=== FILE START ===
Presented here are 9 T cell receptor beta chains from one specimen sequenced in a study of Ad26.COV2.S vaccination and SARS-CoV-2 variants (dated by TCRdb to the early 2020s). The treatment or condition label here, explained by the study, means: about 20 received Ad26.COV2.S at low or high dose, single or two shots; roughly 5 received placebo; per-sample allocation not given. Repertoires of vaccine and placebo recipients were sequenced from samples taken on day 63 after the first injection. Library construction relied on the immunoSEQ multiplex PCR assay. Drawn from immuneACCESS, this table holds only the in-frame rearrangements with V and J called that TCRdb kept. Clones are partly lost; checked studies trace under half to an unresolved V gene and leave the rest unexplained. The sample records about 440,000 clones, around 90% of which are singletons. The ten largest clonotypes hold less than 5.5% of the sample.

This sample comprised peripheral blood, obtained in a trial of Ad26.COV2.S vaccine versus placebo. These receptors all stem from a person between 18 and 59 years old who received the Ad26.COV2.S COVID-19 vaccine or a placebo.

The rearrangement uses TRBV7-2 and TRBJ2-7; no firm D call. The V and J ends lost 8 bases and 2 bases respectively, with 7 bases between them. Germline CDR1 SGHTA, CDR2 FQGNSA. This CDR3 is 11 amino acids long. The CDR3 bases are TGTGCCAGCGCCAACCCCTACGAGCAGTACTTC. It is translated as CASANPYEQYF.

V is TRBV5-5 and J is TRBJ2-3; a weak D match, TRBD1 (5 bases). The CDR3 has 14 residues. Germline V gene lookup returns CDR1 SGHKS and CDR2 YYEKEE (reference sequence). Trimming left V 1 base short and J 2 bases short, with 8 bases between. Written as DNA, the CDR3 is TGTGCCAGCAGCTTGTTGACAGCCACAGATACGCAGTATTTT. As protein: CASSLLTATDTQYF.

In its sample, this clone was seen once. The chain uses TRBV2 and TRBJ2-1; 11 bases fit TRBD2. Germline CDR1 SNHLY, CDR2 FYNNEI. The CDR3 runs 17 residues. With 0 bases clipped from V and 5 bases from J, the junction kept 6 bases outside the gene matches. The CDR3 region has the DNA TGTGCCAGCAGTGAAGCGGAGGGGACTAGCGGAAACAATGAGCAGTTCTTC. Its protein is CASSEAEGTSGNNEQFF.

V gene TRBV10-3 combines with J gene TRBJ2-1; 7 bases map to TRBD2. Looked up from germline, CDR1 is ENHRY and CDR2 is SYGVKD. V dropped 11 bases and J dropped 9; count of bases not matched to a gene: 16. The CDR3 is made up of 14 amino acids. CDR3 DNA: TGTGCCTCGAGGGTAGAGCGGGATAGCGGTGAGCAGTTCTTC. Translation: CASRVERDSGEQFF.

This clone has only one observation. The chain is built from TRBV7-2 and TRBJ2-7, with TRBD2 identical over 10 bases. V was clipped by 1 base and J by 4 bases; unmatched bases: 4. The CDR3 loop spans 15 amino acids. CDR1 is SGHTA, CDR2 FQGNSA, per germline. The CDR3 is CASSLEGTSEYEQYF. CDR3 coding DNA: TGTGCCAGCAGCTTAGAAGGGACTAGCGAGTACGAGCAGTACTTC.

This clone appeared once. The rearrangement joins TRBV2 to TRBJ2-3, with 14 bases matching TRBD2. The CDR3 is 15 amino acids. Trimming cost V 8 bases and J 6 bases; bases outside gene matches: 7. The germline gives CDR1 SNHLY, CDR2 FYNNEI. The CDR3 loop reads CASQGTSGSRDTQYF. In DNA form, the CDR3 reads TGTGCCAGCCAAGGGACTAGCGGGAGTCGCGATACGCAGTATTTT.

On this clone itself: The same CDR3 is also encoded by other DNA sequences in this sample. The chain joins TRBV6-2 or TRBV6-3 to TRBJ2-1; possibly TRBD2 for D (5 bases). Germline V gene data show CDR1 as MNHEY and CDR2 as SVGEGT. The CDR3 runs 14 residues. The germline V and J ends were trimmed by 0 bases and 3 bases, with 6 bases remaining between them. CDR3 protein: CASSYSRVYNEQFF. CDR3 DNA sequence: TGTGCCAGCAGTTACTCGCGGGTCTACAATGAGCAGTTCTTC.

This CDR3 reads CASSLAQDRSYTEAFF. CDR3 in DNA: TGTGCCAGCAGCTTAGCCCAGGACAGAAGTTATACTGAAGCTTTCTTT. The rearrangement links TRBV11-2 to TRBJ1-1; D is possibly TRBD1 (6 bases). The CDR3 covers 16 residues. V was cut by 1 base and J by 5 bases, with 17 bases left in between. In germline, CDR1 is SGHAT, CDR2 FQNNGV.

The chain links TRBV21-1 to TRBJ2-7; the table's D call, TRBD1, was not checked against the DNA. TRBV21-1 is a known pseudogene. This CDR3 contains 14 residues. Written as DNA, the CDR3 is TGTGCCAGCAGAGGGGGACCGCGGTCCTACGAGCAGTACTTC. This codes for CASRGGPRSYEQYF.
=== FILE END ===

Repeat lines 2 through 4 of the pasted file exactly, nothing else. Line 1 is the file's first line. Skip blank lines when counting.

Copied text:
This sample comprised peripheral blood, obtained in a trial of Ad26.COV2.S vaccine versus placebo. These receptors all stem from a person between 18 and 59 years old who received the Ad26.COV2.S COVID-19 vaccine or a placebo.

The rearrangement uses TRBV7-2 and TRBJ2-7; no firm D call. The V and J ends lost 8 bases and 2 bases respectively, with 7 bases between them. Germline CDR1 SGHTA, CDR2 FQGNSA. This CDR3 is 11 amino acids long. The CDR3 bases are TGTGCCAGCGCCAACCCCTACGAGCAGTACTTC. It is translated as CASANPYEQYF.

V is TRBV5-5 and J is TRBJ2-3; a weak D match, TRBD1 (5 bases). The CDR3 has 14 residues. Germline V gene lookup returns CDR1 SGHKS and CDR2 YYEKEE (reference sequence). Trimming left V 1 base short and J 2 bases short, with 8 bases between. Written as DNA, the CDR3 is TGTGCCAGCAGCTTGTTGACAGCCACAGATACGCAGTATTTT. As protein: CASSLLTATDTQYF.